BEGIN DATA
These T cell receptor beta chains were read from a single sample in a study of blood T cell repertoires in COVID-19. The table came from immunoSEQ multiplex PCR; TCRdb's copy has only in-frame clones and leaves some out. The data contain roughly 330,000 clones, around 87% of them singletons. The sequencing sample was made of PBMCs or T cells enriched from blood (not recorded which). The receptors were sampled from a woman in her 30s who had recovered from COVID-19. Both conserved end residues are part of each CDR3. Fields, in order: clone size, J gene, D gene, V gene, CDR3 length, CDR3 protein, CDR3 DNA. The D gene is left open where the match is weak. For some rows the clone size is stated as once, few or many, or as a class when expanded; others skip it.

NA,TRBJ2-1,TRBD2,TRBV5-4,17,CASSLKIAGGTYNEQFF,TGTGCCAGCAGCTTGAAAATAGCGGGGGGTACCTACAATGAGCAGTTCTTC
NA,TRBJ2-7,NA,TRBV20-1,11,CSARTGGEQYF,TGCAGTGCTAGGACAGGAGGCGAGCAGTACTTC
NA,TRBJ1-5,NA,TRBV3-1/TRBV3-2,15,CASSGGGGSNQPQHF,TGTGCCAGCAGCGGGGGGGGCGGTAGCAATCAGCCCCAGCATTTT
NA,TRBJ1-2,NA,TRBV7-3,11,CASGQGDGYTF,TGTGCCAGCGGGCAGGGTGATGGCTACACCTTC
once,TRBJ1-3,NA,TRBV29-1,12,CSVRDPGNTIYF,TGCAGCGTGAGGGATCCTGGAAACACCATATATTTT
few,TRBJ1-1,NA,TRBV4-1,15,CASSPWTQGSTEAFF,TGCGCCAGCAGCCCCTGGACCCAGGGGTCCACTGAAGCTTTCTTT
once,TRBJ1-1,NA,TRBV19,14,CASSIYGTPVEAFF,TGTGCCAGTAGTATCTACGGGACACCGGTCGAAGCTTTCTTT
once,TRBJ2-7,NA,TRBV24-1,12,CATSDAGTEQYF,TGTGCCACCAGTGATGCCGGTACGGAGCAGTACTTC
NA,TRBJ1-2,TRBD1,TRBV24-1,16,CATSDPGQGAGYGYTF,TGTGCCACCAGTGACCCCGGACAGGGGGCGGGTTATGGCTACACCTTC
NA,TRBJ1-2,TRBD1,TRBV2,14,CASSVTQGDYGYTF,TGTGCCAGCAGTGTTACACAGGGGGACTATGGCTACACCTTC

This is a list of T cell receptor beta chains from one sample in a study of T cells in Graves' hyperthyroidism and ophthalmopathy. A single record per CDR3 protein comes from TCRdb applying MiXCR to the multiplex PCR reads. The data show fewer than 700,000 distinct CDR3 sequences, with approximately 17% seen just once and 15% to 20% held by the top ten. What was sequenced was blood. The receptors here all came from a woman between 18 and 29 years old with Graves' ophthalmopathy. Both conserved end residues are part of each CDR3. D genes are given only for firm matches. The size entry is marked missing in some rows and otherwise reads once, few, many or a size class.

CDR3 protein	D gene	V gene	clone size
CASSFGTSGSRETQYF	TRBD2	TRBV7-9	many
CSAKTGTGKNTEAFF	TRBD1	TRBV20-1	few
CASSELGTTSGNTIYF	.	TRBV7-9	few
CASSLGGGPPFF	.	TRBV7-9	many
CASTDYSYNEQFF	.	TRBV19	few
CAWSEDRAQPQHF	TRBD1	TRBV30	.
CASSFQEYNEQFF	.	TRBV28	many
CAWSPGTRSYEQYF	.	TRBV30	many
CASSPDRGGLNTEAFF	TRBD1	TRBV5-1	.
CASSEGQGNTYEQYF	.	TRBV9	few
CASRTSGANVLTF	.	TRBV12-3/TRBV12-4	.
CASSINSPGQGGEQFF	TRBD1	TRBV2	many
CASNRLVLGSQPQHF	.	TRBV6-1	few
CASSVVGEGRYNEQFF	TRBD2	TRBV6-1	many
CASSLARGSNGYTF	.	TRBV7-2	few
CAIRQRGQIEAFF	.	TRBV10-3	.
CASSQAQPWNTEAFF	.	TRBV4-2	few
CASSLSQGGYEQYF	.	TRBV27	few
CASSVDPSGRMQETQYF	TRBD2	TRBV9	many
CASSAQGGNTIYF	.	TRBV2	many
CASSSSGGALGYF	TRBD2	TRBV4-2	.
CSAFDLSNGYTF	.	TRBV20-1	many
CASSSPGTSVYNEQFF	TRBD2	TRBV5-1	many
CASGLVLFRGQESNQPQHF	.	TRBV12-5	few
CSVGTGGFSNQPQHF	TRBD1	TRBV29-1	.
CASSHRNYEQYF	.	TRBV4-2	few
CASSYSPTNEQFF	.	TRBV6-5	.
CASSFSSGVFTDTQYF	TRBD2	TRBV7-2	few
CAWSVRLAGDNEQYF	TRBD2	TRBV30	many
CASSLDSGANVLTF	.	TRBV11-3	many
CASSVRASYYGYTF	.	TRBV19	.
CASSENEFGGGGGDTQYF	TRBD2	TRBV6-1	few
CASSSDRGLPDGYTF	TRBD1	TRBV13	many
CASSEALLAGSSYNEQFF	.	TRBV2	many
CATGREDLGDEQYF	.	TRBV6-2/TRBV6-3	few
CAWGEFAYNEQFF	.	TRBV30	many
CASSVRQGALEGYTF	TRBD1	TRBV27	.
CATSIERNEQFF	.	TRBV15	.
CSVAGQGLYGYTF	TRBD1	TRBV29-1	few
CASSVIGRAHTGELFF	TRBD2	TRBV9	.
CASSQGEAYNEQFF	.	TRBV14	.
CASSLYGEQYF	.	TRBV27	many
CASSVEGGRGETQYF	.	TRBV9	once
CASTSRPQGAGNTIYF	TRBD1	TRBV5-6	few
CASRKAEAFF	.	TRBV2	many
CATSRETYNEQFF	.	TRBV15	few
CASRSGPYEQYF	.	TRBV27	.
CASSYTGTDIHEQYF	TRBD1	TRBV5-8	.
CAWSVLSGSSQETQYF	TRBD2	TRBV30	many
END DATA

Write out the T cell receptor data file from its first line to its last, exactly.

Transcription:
These T cell receptor beta chains were read from a single sample in a study of blood T cell repertoires in COVID-19. The table came from immunoSEQ multiplex PCR; TCRdb's copy has only in-frame clones and leaves some out. The data contain roughly 330,000 clones, around 87% of them singletons. The sequencing sample was made of PBMCs or T cells enriched from blood (not recorded which). The receptors were sampled from a woman in her 30s who had recovered from COVID-19. Both conserved end residues are part of each CDR3. Fields, in order: clone size, J gene, D gene, V gene, CDR3 length, CDR3 protein, CDR3 DNA. The D gene is left open where the match is weak. For some rows the clone size is stated as once, few or many, or as a class when expanded; others skip it.

NA,TRBJ2-1,TRBD2,TRBV5-4,17,CASSLKIAGGTYNEQFF,TGTGCCAGCAGCTTGAAAATAGCGGGGGGTACCTACAATGAGCAGTTCTTC
NA,TRBJ2-7,NA,TRBV20-1,11,CSARTGGEQYF,TGCAGTGCTAGGACAGGAGGCGAGCAGTACTTC
NA,TRBJ1-5,NA,TRBV3-1/TRBV3-2,15,CASSGGGGSNQPQHF,TGTGCCAGCAGCGGGGGGGGCGGTAGCAATCAGCCCCAGCATTTT
NA,TRBJ1-2,NA,TRBV7-3,11,CASGQGDGYTF,TGTGCCAGCGGGCAGGGTGATGGCTACACCTTC
once,TRBJ1-3,NA,TRBV29-1,12,CSVRDPGNTIYF,TGCAGCGTGAGGGATCCTGGAAACACCATATATTTT
few,TRBJ1-1,NA,TRBV4-1,15,CASSPWTQGSTEAFF,TGCGCCAGCAGCCCCTGGACCCAGGGGTCCACTGAAGCTTTCTTT
once,TRBJ1-1,NA,TRBV19,14,CASSIYGTPVEAFF,TGTGCCAGTAGTATCTACGGGACACCGGTCGAAGCTTTCTTT
once,TRBJ2-7,NA,TRBV24-1,12,CATSDAGTEQYF,TGTGCCACCAGTGATGCCGGTACGGAGCAGTACTTC
NA,TRBJ1-2,TRBD1,TRBV24-1,16,CATSDPGQGAGYGYTF,TGTGCCACCAGTGACCCCGGACAGGGGGCGGGTTATGGCTACACCTTC
NA,TRBJ1-2,TRBD1,TRBV2,14,CASSVTQGDYGYTF,TGTGCCAGCAGTGTTACACAGGGGGACTATGGCTACACCTTC

This is a list of T cell receptor beta chains from one sample in a study of T cells in Graves' hyperthyroidism and ophthalmopathy. A single record per CDR3 protein comes from TCRdb applying MiXCR to the multiplex PCR reads. The data show fewer than 700,000 distinct CDR3 sequences, with approximately 17% seen just once and 15% to 20% held by the top ten. What was sequenced was blood. The receptors here all came from a woman between 18 and 29 years old with Graves' ophthalmopathy. Both conserved end residues are part of each CDR3. D genes are given only for firm matches. The size entry is marked missing in some rows and otherwise reads once, few, many or a size class.

CDR3 protein	D gene	V gene	clone size
CASSFGTSGSRETQYF	TRBD2	TRBV7-9	many
CSAKTGTGKNTEAFF	TRBD1	TRBV20-1	few
CASSELGTTSGNTIYF	.	TRBV7-9	few
CASSLGGGPPFF	.	TRBV7-9	many
CASTDYSYNEQFF	.	TRBV19	few
CAWSEDRAQPQHF	TRBD1	TRBV30	.
CASSFQEYNEQFF	.	TRBV28	many
CAWSPGTRSYEQYF	.	TRBV30	many
CASSPDRGGLNTEAFF	TRBD1	TRBV5-1	.
CASSEGQGNTYEQYF	.	TRBV9	few
CASRTSGANVLTF	.	TRBV12-3/TRBV12-4	.
CASSINSPGQGGEQFF	TRBD1	TRBV2	many
CASNRLVLGSQPQHF	.	TRBV6-1	few
CASSVVGEGRYNEQFF	TRBD2	TRBV6-1	many
CASSLARGSNGYTF	.	TRBV7-2	few
CAIRQRGQIEAFF	.	TRBV10-3	.
CASSQAQPWNTEAFF	.	TRBV4-2	few
CASSLSQGGYEQYF	.	TRBV27	few
CASSVDPSGRMQETQYF	TRBD2	TRBV9	many
CASSAQGGNTIYF	.	TRBV2	many
CASSSSGGALGYF	TRBD2	TRBV4-2	.
CSAFDLSNGYTF	.	TRBV20-1	many
CASSSPGTSVYNEQFF	TRBD2	TRBV5-1	many
CASGLVLFRGQESNQPQHF	.	TRBV12-5	few
CSVGTGGFSNQPQHF	TRBD1	TRBV29-1	.
CASSHRNYEQYF	.	TRBV4-2	few
CASSYSPTNEQFF	.	TRBV6-5	.
CASSFSSGVFTDTQYF	TRBD2	TRBV7-2	few
CAWSVRLAGDNEQYF	TRBD2	TRBV30	many
CASSLDSGANVLTF	.	TRBV11-3	many
CASSVRASYYGYTF	.	TRBV19	.
CASSENEFGGGGGDTQYF	TRBD2	TRBV6-1	few
CASSSDRGLPDGYTF	TRBD1	TRBV13	many
CASSEALLAGSSYNEQFF	.	TRBV2	many
CATGREDLGDEQYF	.	TRBV6-2/TRBV6-3	few
CAWGEFAYNEQFF	.	TRBV30	many
CASSVRQGALEGYTF	TRBD1	TRBV27	.
CATSIERNEQFF	.	TRBV15	.
CSVAGQGLYGYTF	TRBD1	TRBV29-1	few
CASSVIGRAHTGELFF	TRBD2	TRBV9	.
CASSQGEAYNEQFF	.	TRBV14	.
CASSLYGEQYF	.	TRBV27	many
CASSVEGGRGETQYF	.	TRBV9	once
CASTSRPQGAGNTIYF	TRBD1	TRBV5-6	few
CASRKAEAFF	.	TRBV2	many
CATSRETYNEQFF	.	TRBV15	few
CASRSGPYEQYF	.	TRBV27	.
CASSYTGTDIHEQYF	TRBD1	TRBV5-8	.
CAWSVLSGSSQETQYF	TRBD2	TRBV30	many